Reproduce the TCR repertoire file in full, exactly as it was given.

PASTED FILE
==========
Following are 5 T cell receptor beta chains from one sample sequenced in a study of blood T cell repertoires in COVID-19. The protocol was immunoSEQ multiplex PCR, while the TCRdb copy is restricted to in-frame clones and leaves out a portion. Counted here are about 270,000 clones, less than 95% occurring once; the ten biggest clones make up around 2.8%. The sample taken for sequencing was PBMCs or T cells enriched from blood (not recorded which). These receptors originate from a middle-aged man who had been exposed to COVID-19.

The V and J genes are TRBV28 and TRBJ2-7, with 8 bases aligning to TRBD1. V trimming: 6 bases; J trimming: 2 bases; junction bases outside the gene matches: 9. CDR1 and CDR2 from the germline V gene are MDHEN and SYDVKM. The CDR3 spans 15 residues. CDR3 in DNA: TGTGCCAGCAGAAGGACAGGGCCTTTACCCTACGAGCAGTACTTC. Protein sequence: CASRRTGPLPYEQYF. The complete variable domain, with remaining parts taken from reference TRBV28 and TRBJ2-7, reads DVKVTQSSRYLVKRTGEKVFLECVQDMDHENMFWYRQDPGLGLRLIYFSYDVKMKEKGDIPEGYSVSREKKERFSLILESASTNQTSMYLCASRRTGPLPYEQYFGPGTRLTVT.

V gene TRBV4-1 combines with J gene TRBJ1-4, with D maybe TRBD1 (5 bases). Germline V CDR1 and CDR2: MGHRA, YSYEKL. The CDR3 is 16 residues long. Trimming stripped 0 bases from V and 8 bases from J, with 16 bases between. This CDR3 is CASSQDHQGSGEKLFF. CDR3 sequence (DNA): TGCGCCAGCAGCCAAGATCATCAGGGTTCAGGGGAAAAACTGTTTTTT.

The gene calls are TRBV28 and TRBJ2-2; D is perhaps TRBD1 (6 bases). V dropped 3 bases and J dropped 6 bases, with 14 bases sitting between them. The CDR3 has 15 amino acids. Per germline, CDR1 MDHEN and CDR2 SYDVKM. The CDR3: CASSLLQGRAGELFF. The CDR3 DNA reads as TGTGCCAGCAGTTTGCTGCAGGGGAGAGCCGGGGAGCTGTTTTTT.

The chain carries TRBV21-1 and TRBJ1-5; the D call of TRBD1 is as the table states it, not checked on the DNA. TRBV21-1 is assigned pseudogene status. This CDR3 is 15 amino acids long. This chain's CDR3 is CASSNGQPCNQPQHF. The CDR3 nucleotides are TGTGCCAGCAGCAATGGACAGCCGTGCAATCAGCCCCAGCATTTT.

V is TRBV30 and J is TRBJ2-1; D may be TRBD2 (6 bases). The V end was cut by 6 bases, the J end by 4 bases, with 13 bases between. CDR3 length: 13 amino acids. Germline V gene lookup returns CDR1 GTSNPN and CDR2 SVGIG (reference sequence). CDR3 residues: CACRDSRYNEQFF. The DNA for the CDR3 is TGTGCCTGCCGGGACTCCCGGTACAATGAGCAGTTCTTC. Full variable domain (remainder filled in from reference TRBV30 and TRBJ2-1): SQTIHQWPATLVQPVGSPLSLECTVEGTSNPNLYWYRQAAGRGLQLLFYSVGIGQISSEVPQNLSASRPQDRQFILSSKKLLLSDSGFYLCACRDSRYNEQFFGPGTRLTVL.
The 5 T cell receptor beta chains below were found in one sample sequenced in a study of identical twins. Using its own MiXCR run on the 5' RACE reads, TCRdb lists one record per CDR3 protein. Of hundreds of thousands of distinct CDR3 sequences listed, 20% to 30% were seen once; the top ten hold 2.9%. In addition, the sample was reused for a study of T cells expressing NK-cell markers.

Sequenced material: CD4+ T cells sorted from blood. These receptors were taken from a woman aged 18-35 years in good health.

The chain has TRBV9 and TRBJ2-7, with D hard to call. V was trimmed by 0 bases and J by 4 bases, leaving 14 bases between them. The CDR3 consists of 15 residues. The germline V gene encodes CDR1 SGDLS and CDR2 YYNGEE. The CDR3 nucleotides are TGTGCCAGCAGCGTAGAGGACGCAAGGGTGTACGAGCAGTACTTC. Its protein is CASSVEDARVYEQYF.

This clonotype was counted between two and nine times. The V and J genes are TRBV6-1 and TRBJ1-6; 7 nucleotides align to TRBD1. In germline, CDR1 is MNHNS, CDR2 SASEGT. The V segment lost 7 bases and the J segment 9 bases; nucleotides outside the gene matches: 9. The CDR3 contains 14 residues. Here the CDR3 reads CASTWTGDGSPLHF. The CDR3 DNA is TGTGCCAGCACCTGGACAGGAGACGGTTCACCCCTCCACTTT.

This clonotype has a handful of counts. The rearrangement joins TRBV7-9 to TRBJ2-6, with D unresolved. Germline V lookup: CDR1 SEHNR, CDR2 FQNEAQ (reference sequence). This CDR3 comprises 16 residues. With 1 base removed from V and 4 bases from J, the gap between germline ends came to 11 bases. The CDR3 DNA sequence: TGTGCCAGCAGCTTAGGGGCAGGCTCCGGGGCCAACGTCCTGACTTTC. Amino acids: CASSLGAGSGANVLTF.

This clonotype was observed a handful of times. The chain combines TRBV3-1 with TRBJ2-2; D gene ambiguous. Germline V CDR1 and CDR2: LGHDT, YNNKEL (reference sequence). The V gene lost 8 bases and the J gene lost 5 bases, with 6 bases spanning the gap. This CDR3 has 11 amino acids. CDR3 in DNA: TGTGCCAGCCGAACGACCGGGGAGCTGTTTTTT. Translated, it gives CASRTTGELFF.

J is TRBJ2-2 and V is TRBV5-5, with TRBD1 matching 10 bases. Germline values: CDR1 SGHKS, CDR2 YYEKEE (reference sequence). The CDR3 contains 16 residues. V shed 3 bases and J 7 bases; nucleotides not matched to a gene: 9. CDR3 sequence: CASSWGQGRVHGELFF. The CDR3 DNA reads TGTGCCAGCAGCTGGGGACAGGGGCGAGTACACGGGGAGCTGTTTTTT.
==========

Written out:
Following are 5 T cell receptor beta chains from one sample sequenced in a study of blood T cell repertoires in COVID-19. The protocol was immunoSEQ multiplex PCR, while the TCRdb copy is restricted to in-frame clones and leaves out a portion. Counted here are about 270,000 clones, less than 95% occurring once; the ten biggest clones make up around 2.8%. The sample taken for sequencing was PBMCs or T cells enriched from blood (not recorded which). These receptors originate from a middle-aged man who had been exposed to COVID-19.

The V and J genes are TRBV28 and TRBJ2-7, with 8 bases aligning to TRBD1. V trimming: 6 bases; J trimming: 2 bases; junction bases outside the gene matches: 9. CDR1 and CDR2 from the germline V gene are MDHEN and SYDVKM. The CDR3 spans 15 residues. CDR3 in DNA: TGTGCCAGCAGAAGGACAGGGCCTTTACCCTACGAGCAGTACTTC. Protein sequence: CASRRTGPLPYEQYF. The complete variable domain, with remaining parts taken from reference TRBV28 and TRBJ2-7, reads DVKVTQSSRYLVKRTGEKVFLECVQDMDHENMFWYRQDPGLGLRLIYFSYDVKMKEKGDIPEGYSVSREKKERFSLILESASTNQTSMYLCASRRTGPLPYEQYFGPGTRLTVT.

V gene TRBV4-1 combines with J gene TRBJ1-4, with D maybe TRBD1 (5 bases). Germline V CDR1 and CDR2: MGHRA, YSYEKL. The CDR3 is 16 residues long. Trimming stripped 0 bases from V and 8 bases from J, with 16 bases between. This CDR3 is CASSQDHQGSGEKLFF. CDR3 sequence (DNA): TGCGCCAGCAGCCAAGATCATCAGGGTTCAGGGGAAAAACTGTTTTTT.

The gene calls are TRBV28 and TRBJ2-2; D is perhaps TRBD1 (6 bases). V dropped 3 bases and J dropped 6 bases, with 14 bases sitting between them. The CDR3 has 15 amino acids. Per germline, CDR1 MDHEN and CDR2 SYDVKM. The CDR3: CASSLLQGRAGELFF. The CDR3 DNA reads as TGTGCCAGCAGTTTGCTGCAGGGGAGAGCCGGGGAGCTGTTTTTT.

The chain carries TRBV21-1 and TRBJ1-5; the D call of TRBD1 is as the table states it, not checked on the DNA. TRBV21-1 is assigned pseudogene status. This CDR3 is 15 amino acids long. This chain's CDR3 is CASSNGQPCNQPQHF. The CDR3 nucleotides are TGTGCCAGCAGCAATGGACAGCCGTGCAATCAGCCCCAGCATTTT.

V is TRBV30 and J is TRBJ2-1; D may be TRBD2 (6 bases). The V end was cut by 6 bases, the J end by 4 bases, with 13 bases between. CDR3 length: 13 amino acids. Germline V gene lookup returns CDR1 GTSNPN and CDR2 SVGIG (reference sequence). CDR3 residues: CACRDSRYNEQFF. The DNA for the CDR3 is TGTGCCTGCCGGGACTCCCGGTACAATGAGCAGTTCTTC. Full variable domain (remainder filled in from reference TRBV30 and TRBJ2-1): SQTIHQWPATLVQPVGSPLSLECTVEGTSNPNLYWYRQAAGRGLQLLFYSVGIGQISSEVPQNLSASRPQDRQFILSSKKLLLSDSGFYLCACRDSRYNEQFFGPGTRLTVL.
The 5 T cell receptor beta chains below were found in one sample sequenced in a study of identical twins. Using its own MiXCR run on the 5' RACE reads, TCRdb lists one record per CDR3 protein. Of hundreds of thousands of distinct CDR3 sequences listed, 20% to 30% were seen once; the top ten hold 2.9%. In addition, the sample was reused for a study of T cells expressing NK-cell markers.

Sequenced material: CD4+ T cells sorted from blood. These receptors were taken from a woman aged 18-35 years in good health.

The chain has TRBV9 and TRBJ2-7, with D hard to call. V was trimmed by 0 bases and J by 4 bases, leaving 14 bases between them. The CDR3 consists of 15 residues. The germline V gene encodes CDR1 SGDLS and CDR2 YYNGEE. The CDR3 nucleotides are TGTGCCAGCAGCGTAGAGGACGCAAGGGTGTACGAGCAGTACTTC. Its protein is CASSVEDARVYEQYF.

This clonotype was counted between two and nine times. The V and J genes are TRBV6-1 and TRBJ1-6; 7 nucleotides align to TRBD1. In germline, CDR1 is MNHNS, CDR2 SASEGT. The V segment lost 7 bases and the J segment 9 bases; nucleotides outside the gene matches: 9. The CDR3 contains 14 residues. Here the CDR3 reads CASTWTGDGSPLHF. The CDR3 DNA is TGTGCCAGCACCTGGACAGGAGACGGTTCACCCCTCCACTTT.

This clonotype has a handful of counts. The rearrangement joins TRBV7-9 to TRBJ2-6, with D unresolved. Germline V lookup: CDR1 SEHNR, CDR2 FQNEAQ (reference sequence). This CDR3 comprises 16 residues. With 1 base removed from V and 4 bases from J, the gap between germline ends came to 11 bases. The CDR3 DNA sequence: TGTGCCAGCAGCTTAGGGGCAGGCTCCGGGGCCAACGTCCTGACTTTC. Amino acids: CASSLGAGSGANVLTF.

This clonotype was observed a handful of times. The chain combines TRBV3-1 with TRBJ2-2; D gene ambiguous. Germline V CDR1 and CDR2: LGHDT, YNNKEL (reference sequence). The V gene lost 8 bases and the J gene lost 5 bases, with 6 bases spanning the gap. This CDR3 has 11 amino acids. CDR3 in DNA: TGTGCCAGCCGAACGACCGGGGAGCTGTTTTTT. Translated, it gives CASRTTGELFF.

J is TRBJ2-2 and V is TRBV5-5, with TRBD1 matching 10 bases. Germline values: CDR1 SGHKS, CDR2 YYEKEE (reference sequence). The CDR3 contains 16 residues. V shed 3 bases and J 7 bases; nucleotides not matched to a gene: 9. CDR3 sequence: CASSWGQGRVHGELFF. The CDR3 DNA reads TGTGCCAGCAGCTGGGGACAGGGGCGAGTACACGGGGAGCTGTTTTTT.